“ ‘Voor mij is het de eerste keer dat ik voor zo een uitdaging sta,’ zegt logistiek manager Pieter Galle uit Leuven. ‘Het batterijpakket versturen is de grootste uitdaging voor het team. De batterijcellen die wij gebruiken zijn vaak niet toegelaten op vluchten. Om deze toch te kunnen versturen moeten er veel veiligheidsmaatregelen getroffen worden. Gelukkig heeft DHL Global Forwarding, in samenwerking met Deufol als verpakker van de goederen en batterijen alles tot in de puntjes kunnen regelen, zodat wij ons met het team volledig op het wereldkampioenschap konden concentreren.’ ”

(Translation: “ ‘It’s the first time I’ve faced a challenge like this,’ says logistics manager Pieter Galle from Leuven. ‘Transporting the battery pack was the biggest challenge for the team. The batteries we use are often forbidden on flights. To be able to send them, many safety measures need to be taken. Fortunately, DHL Global Forwarding, in cooperation with Deufol our packer, has managed all the details, making it possible for us to focus our attention on the world championship.’ ”)

To read more, see this post from Solar Team Twente and this 2016 solar car conference presentation.


Solar Racing Basics: Race Strategy


Click to zoom / Image credit: Vattenfall/Nuon/Delft Solar Team

Continuing the analysis of my Solar Racing Basics Poster (see this tag), it’s important to remember that the “best” car doesn’t always win the race. The work of the strategy subteam in the “chase vehicle” is also critically important. During the race, this subteam constantly calculates the best speed for the conditions, taking into account weather, road conditions, and existing battery charge. This includes deciding where it is worth speeding up to avoid upcoming bad weather. Making the right decision can be critical – the chart below (click to zoom) summarises the Challenger Class of the 2017 World Solar Challenge:

Road distance in this chart is from left to right, and the vertical axis shows how fast teams are (higher is slower, and the faint dashed lines show specific speeds). Teams 15 (Western Sydney University) and 88 (Kogakuin) were keeping up with the leaders, but made what in hindsight was the wrong decision when bad weather loomed, losing 6 or 7 hours as a result. Making the right decision under these circumstances is very difficult, however, and relies on good weather prediction services (or, as some teams have done in the past, on taking a meteorologist along).

 
Click to zoom / Image credits: NASA (unsettled weather across central Australia, 2013) and Vattenfall/Nuon/Delft Solar Team (interior of their chase vehicle for the 2011 World Solar Challenge)

In the Cruiser class, race strategy also includes deciding how many passengers to carry (more points, but more weight), and how much to recharge from the grid at stage stops (more energy, but fewer points). That makes Cruiser strategy an even more difficult problem.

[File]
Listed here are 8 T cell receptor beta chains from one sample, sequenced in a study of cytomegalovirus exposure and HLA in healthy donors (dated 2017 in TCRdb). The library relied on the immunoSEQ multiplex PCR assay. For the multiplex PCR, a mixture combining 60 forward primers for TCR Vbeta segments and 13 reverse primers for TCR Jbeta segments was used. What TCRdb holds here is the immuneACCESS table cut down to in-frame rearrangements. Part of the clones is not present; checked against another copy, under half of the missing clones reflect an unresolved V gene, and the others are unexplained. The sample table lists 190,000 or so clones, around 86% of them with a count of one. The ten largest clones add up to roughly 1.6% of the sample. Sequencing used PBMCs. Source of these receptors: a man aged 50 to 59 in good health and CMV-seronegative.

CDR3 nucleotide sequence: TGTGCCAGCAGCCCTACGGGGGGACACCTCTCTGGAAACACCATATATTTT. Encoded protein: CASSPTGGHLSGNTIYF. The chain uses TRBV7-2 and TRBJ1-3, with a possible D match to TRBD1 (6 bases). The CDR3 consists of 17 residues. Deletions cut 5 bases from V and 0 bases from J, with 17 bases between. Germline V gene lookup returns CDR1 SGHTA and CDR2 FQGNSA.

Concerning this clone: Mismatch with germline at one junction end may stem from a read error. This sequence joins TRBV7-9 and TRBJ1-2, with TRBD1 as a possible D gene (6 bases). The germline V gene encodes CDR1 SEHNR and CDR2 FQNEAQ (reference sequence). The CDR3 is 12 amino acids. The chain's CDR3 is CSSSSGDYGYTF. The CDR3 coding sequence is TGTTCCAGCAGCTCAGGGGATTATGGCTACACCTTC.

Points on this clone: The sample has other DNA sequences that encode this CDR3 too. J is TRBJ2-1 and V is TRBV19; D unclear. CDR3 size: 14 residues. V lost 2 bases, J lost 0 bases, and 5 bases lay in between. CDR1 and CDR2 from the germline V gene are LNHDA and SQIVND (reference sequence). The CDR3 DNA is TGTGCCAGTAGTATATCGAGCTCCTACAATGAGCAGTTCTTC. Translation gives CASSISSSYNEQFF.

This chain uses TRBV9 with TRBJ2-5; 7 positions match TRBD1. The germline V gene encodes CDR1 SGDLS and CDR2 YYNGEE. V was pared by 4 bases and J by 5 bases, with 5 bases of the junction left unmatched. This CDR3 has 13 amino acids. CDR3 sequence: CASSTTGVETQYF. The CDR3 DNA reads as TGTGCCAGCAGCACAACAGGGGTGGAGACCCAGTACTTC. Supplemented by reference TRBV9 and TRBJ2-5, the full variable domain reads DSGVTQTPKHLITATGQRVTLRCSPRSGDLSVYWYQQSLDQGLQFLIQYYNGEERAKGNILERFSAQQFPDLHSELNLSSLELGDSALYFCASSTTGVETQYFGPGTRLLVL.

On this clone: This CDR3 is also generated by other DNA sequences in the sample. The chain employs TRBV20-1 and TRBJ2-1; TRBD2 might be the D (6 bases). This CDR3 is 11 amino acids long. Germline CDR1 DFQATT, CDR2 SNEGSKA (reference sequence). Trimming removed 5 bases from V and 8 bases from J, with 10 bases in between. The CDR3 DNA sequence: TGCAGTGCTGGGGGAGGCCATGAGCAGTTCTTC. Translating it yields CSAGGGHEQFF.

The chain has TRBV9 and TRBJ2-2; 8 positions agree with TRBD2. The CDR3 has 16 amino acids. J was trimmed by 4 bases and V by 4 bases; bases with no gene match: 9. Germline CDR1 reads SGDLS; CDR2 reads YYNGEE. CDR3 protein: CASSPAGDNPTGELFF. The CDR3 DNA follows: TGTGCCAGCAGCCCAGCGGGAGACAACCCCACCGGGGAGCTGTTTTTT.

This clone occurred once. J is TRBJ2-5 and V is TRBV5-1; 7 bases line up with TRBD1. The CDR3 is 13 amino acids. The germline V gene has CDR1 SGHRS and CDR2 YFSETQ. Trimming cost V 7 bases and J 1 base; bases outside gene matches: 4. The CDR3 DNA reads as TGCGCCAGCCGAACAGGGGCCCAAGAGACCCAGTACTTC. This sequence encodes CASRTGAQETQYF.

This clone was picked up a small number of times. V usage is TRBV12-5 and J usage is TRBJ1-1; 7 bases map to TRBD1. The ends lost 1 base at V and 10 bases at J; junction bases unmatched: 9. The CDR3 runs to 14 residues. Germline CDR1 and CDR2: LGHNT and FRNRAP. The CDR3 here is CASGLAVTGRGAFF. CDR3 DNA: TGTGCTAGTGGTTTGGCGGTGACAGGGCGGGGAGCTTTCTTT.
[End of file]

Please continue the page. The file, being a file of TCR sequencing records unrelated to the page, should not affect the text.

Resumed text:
To read more, see this post on Challenger strategy which I wrote in 2018.


Solar Racing Basics: Mechanics


Click to zoom / Image credit: Anthony Dekker

Continuing the analysis of my Solar Racing Basics Poster (see this tag), let us look at the mechanical aspects of solar cars. In order to drive, the car obviously needs steering (up until 2019, four-wheel steering was allowed, and it had some advantages). Brakes are essential too, of course. The car also needs a suspension, which allows individual wheels to move up and down (a double wishbone suspension is common for the front wheels). Attached to the suspension are shock absorbers and springs.

The mechanical parts of the car need to be strong, but not too heavy. They need to be able to survive the vibration that comes from driving more than 3,000 kilometres along the Stuart Highway (balancing strength and weight can lead to some roadside repairs, as in this Vattenfall/Delft video). And in small or narrow cars, considerable creativity is needed to fit all the mechanical components inside!

 
Click to zoom / Image credits: Agoria Solar Team (Agoria’s award-winning partial four-wheel steering, 2017) and Anthony Dekker (interior of Twente’s exceptionally tiny RED E showing the suspension, 2019)

To read more, see see this post about brakes and this post about suspension and steering by Nick Elderfield of the University of Calgary Solar Car Team.


Solar Racing Basics: Chassis


Click to zoom / Image credit: American Solar Challenge

Continuing the analysis of my Solar Racing Basics Poster (see this tag), solar cars have to keep their driver safe and the vehicle in one piece. There are two basic ways of doing this. First, a car can have a carbon-fibre-reinforced polymer body over a metal chassis. For example, Bochum’s thyssenkrupp blue.cruiser (below) is supported by a tubular frame of ultrahigh-strength steel. Second, a car can have a load-bearing “monocoque” body, possibly also of carbon-fibre-reinforced polymer. Carbon-fibre-reinforced polymer is strong for its weight, and this is significant, since a noticeable amount of energy in a solar car (though less than aerodynamic drag) is lost in rolling resistance. The rolling resistance of a car is proportional to its weight (it also depends on the quality of the tires), and so reducing weight makes the car faster. In 2019, the lightest solar car (from Western Sydney) weighed just 116.8 kg without the driver.

Cars may include a “roll bar” or “roll cage” to protect the driver in addition to the monocoque body. This “roll bar” or “roll cage” may be made of metal tubes, or it may also be made of carbon-fibre-reinforced polymer. A close look at unpainted carbon-fibre-reinforced polymer shows the “chequerboard” pattern of carbon-fibre “cloth” embedded inside transparent epoxy polymer (as in the body and roll bar of Durham’s Ortus, also below).

 
Click to zoom / Image credits: Anthony Dekker (Bochum’s thyssenkrupp blue.cruiser and the interior of Durham’s Ortus)

To read more, see see this post about car body and chassis by Nick Elderfield of the University of Calgary Solar Car Team, this Instagram post about composite materials by MIT Solar Electric Vehicle Team, and this UMNSVP wiki on Composite Chassis Design.